Silica dashboard

Silica dust is a major hazard for workers in NSW and can lead to the serious and often fatal lung disease silicosis. Our silica dashboard shows what is being done. 

Current Silica project status (2017-2022)

Updated: September 2022 

Key activities

Silica-related presentations to workplaces

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Workplace visits (since 2018)

The following information relates to SafeWork NSW’s silica workplace visit program which commenced in 2018 and runs until late 2022. Data is from 2018 to 30 June 2022.

Workplace visits


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Manufactured stone visits
Construction workplace visits
Other industries

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includes tunnelling, manufacturing, foundries and stonemasons

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Improvement notices
Prohibition notices

Issued for uncontrolled exposure to silica dust


On the spot fines

Issued for uncontrolled dry cutting

Exposure standard not met*

Notices issued where control measures not confirmed as meeting 0.05mg/m3

  • Manufactured stone = 20
  • Construction = 49

*commenced 1 July 2020

Cases identified
Silicosis cases 2021-2022
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1 July 2021 - 30 June 2022

Where volume of data is low, data has been grouped into categories to allow reporting while maintaining privacy principles.

64 cases and 10 deaths

Five diagnosed prior to the 2021-22 reporting period.

57 cases were notified to NSW Health by icare, 7 were notified by other medical practitioners. All cases were male. 

NSW Dust Disease Register Annual Report 2021 - 22 (PDF 542.96KB)

Silicosis sub-type 

Chronic                                                  45
Accelerated <5
Acute 7
Not identified 8

Region of Birth

Australia/New Zealand                  21
Europe 6
Asia 19
Not identified 18

Age groups

Under 21                                                -
21-40 19
41-70 35
71-90 9
90+ -
Not identified 1

By industry (ANZSIC)

Manufactured/Engineered Stone (2090)                   50
Construction – site prep/heavy civil (3109/3212) 10
Other <5

By occupation (ANZSCO)

Engineered Stone processors (7111) 46
Bricklayers and stonemasons (3311)  <5
Construction – site prep/heavy civil (7212/8219)    9
Other <5

Silicosis cases 2017 - 2021

107 cases

Prior to commencement of the NSW Dust Disease Register (data derived from icare).

40 cases

Prior to commencement of the NSW Dust Disease Register (data derived from icare).

09 cases

Prior to commencement of the NSW Dust Disease Register (data derived from icare).

Notification of a silicosis diagnosis

From 1 July 2020, all medical practitioners must notify NSW Health when they diagnose a case of silicosis in NSW.

Reducing exposure to hazardous chemicals and materials Project 2017-2022

Respirable Crystalline Silica (silica) is identified as one of the Top 2 Chemicals which pose the greatest risk to workers in NSW (the other being Formaldehyde). Aligned to SafeWork NSW’s Roadmap for NSW 2022, this project aims to achieve a 30% reduction in serious injuries and illnesses by 2022, in relation to exposure to hazardous chemicals. Key components of the project are awareness and education, inspector visits and compliance, legislation and research into best practice approaches to harm prevention.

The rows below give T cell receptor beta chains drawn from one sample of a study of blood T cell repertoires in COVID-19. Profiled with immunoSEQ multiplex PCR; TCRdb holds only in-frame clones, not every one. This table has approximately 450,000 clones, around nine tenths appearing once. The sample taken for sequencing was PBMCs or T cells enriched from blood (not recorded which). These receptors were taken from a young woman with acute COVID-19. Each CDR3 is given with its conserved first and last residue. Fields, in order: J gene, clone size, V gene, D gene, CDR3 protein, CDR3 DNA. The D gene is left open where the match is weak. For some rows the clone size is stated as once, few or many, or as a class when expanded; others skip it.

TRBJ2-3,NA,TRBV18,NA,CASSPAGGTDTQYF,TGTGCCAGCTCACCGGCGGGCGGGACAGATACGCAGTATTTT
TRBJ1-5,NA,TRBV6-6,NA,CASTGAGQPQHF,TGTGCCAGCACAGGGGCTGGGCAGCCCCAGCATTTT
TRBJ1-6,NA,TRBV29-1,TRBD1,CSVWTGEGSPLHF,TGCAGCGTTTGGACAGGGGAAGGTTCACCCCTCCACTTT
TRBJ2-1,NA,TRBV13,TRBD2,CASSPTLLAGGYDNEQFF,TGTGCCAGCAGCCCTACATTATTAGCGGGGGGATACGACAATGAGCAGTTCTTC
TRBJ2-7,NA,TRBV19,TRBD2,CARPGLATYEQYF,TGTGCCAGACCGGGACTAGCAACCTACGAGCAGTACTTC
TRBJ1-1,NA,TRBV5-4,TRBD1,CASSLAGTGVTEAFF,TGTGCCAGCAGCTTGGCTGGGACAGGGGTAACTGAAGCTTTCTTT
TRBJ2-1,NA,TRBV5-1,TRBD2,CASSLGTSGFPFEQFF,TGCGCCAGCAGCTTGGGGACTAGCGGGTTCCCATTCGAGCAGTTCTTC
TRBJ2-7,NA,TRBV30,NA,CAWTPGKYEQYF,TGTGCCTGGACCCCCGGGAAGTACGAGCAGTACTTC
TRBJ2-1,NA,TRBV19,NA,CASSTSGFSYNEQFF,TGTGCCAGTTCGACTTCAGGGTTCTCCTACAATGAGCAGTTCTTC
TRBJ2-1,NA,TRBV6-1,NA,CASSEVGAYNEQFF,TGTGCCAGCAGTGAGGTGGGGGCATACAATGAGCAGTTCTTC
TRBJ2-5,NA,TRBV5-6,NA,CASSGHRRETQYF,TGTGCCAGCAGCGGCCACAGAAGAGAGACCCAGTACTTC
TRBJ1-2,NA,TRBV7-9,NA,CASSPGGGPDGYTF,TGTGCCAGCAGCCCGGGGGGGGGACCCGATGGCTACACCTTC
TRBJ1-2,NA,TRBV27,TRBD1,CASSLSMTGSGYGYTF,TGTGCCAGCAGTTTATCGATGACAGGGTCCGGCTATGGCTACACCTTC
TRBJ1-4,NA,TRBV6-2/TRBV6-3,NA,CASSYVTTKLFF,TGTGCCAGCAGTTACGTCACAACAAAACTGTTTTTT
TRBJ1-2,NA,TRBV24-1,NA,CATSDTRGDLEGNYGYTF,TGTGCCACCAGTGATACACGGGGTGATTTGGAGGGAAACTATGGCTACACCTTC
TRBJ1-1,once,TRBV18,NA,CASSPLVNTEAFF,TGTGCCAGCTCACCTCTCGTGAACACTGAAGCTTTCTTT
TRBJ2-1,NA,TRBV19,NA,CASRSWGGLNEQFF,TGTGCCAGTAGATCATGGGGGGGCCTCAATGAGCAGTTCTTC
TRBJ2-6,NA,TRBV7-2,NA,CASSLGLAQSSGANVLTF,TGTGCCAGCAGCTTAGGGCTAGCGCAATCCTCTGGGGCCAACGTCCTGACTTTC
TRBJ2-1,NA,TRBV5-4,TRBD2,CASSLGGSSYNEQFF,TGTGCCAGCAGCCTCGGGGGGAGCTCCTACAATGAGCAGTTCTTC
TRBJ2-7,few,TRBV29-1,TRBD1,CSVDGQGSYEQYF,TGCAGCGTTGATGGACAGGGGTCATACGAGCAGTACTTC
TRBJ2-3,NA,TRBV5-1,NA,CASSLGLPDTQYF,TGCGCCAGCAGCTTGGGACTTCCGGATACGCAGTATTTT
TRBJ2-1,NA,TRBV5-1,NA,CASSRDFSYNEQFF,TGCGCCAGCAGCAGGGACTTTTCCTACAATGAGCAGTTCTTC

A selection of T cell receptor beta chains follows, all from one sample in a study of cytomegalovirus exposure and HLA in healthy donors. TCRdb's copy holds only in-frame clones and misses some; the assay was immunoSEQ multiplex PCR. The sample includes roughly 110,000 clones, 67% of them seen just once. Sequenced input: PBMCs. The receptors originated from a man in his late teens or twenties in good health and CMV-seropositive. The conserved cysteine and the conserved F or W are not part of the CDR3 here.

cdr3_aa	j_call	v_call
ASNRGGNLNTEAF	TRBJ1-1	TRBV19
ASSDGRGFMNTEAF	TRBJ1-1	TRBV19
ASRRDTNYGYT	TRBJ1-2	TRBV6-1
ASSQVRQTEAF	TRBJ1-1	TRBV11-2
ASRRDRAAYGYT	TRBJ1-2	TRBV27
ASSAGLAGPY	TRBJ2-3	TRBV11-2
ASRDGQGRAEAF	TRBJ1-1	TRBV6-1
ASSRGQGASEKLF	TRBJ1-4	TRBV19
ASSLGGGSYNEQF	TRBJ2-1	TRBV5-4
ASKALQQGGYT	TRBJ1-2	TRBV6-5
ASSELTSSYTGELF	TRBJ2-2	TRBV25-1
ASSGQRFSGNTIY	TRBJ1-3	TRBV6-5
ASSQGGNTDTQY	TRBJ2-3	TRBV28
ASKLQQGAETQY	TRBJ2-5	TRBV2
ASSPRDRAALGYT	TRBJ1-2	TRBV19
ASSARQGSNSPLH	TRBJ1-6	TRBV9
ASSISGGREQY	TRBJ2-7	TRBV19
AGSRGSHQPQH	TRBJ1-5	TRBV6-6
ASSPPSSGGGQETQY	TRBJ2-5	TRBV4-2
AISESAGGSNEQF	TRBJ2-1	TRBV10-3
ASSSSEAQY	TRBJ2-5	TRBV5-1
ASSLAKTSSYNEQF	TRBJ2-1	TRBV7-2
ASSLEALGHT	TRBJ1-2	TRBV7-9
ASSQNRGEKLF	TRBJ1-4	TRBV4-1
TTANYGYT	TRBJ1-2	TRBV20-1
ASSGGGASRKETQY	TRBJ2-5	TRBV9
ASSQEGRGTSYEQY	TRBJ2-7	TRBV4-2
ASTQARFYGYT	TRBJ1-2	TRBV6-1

Action taken on uncontrolled cutting, grinding or drilling of silica products or materials

From 1 July 2020:

  • the workplace exposure standard (WES) for silica has been reduced to 0.05mg/m3 (eight-hour time-weighted average)
  • on-the-spot fines apply for uncontrolled cutting, grinding, drilling and polishing of manufactured stone
  • silicosis became a notifiable condition by all medical practitioners to NSW Health
  • on-the-spot fines apply for PCBUs failing to notify SafeWork NSW of an adverse health monitoring report

Uncontrolled cutting, grinding or drilling of products or materials containing crystalline silica can generate hazardous levels of airborne dust. Breathing in this dust, usually over several years, can lead to serious and fatal lung diseases such as silicosis. You must use water, dust extraction systems on portable tools, or adopt other methods that eliminate or minimise the generation of silica dust. Inspectors can issue prohibition notices to stop you from doing work that generates high levels of silica dust. If you don't comply with a prohibition notice, PCBUs (employers) can face penalties up to $100,000.

If you are a fabricator or installer of manufactured stone products e.g. kitchen benchtops you must:

  • use saws, grinders and polishers with an integrated water supply to minimise the amount of dust generated
  • ensure workers wear half face piece reusable or disposable respirators as a minimum, that comply with the Australian Standard 1716:2012 Respiratory Protective Devices
  • use on-tool dust capture shrouds or water to control dust generated during any work required during on site installation.

Failure to use these controls for fabricating or installing manufactured stone can result in an on the spot fine of $3,600.

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